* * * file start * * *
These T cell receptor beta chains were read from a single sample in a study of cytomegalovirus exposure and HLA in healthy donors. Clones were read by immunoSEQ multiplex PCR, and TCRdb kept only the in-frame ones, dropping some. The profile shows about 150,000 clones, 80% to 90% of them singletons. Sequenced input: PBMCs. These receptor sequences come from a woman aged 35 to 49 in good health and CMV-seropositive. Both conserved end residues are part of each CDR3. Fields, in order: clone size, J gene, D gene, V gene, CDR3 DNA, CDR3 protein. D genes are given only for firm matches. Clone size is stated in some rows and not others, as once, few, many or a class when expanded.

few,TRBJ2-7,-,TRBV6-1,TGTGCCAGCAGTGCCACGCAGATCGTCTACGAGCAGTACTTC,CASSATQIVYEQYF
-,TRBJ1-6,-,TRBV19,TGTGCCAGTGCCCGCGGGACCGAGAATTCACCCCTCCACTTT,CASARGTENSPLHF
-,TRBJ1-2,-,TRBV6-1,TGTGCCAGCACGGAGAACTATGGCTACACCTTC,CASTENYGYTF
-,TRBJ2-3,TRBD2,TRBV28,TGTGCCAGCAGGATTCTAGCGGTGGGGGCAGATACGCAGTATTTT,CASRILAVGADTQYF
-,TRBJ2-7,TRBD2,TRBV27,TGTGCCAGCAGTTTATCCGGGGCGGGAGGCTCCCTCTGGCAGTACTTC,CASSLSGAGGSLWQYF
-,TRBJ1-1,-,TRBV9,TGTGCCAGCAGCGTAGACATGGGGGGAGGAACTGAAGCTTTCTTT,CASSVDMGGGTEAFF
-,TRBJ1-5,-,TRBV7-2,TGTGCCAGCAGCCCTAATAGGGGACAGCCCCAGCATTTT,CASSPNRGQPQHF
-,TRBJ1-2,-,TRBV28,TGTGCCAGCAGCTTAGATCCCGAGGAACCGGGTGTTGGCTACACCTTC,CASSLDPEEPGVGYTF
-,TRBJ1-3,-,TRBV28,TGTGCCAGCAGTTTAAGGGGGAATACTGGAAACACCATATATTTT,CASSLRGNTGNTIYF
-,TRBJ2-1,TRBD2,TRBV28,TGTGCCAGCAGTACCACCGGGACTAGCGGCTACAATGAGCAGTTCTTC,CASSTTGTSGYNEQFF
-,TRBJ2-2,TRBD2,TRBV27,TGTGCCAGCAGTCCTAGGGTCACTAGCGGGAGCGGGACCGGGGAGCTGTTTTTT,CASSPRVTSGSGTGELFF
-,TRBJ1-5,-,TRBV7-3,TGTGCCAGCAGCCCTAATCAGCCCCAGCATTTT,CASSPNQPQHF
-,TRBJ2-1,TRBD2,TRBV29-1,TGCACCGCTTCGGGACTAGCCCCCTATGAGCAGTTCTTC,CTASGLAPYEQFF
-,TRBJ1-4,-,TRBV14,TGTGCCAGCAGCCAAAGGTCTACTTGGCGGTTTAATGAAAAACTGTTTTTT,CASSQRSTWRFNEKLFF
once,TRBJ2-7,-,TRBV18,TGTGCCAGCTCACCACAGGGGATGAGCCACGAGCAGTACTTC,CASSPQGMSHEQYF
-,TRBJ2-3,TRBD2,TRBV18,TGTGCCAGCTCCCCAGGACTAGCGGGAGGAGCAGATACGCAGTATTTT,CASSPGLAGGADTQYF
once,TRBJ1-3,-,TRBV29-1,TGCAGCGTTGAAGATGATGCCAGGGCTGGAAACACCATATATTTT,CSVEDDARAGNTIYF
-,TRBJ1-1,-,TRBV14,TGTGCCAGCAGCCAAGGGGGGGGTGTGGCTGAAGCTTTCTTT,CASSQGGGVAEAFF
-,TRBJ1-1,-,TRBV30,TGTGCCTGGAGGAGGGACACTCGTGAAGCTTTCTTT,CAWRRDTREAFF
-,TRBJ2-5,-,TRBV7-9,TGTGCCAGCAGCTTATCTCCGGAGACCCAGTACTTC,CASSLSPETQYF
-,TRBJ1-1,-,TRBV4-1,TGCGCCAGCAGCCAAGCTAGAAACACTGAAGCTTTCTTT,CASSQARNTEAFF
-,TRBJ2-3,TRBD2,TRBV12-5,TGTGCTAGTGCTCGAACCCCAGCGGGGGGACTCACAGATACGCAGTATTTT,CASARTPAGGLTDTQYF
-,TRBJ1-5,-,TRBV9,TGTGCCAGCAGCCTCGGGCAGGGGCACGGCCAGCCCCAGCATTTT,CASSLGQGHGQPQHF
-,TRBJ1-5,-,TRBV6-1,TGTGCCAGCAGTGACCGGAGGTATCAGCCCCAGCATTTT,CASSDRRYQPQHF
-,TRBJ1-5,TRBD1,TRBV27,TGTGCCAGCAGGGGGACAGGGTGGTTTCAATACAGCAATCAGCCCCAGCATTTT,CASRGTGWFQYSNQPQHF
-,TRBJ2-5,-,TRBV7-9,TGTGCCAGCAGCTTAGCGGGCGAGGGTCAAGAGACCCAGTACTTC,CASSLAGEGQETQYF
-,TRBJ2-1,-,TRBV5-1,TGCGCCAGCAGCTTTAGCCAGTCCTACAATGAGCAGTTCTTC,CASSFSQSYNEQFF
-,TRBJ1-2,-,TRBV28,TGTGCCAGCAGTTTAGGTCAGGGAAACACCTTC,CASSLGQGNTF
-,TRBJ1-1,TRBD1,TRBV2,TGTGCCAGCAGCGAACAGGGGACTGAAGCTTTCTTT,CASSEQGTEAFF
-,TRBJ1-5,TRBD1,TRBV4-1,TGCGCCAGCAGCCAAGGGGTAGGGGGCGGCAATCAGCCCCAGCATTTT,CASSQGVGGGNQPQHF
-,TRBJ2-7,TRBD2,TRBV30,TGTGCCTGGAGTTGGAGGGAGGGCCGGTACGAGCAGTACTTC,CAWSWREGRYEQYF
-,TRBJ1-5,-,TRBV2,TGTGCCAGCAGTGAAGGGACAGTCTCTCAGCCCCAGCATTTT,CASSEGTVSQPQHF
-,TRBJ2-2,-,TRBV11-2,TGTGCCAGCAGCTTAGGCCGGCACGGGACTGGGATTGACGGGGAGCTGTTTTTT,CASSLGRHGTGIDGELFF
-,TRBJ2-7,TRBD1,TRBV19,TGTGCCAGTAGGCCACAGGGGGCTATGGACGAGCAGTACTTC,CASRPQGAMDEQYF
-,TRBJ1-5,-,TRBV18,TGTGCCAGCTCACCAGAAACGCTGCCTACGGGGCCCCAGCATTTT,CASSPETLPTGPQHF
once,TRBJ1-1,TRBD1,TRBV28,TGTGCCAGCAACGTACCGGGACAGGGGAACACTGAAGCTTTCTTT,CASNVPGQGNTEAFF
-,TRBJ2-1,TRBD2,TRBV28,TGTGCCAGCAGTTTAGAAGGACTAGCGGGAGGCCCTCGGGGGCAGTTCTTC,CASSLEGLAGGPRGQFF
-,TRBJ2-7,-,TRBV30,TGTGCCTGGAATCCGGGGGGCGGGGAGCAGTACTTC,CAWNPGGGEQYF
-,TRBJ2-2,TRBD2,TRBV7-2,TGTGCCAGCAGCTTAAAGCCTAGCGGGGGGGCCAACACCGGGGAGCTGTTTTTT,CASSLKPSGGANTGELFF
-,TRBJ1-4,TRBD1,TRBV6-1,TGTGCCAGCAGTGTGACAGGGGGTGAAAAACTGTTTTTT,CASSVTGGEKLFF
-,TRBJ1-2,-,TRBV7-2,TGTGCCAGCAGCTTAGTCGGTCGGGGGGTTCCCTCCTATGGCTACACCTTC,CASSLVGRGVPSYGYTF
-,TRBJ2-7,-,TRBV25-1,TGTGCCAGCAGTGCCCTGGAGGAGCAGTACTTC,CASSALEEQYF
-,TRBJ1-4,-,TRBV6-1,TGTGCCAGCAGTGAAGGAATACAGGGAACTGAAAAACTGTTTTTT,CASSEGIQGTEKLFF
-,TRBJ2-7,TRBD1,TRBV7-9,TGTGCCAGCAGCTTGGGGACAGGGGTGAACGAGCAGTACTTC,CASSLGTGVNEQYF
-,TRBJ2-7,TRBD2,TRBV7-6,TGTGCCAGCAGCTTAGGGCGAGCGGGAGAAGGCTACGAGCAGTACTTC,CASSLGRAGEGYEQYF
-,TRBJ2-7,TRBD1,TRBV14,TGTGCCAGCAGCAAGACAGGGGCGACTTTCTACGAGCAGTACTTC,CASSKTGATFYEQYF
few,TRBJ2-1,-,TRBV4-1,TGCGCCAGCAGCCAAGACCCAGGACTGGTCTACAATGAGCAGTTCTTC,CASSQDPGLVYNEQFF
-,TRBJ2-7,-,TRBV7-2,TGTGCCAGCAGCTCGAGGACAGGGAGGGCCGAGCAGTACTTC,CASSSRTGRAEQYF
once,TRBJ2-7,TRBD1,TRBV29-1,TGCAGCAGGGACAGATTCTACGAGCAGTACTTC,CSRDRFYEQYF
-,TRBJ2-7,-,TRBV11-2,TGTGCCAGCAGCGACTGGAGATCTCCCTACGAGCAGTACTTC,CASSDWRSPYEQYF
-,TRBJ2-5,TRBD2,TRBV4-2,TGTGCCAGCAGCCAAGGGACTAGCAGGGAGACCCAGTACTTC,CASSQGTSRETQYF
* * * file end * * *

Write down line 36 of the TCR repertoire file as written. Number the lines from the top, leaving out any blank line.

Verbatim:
-,TRBJ1-5,-,TRBV18,TGTGCCAGCTCACCAGAAACGCTGCCTACGGGGCCCCAGCATTTT,CASSPETLPTGPQHF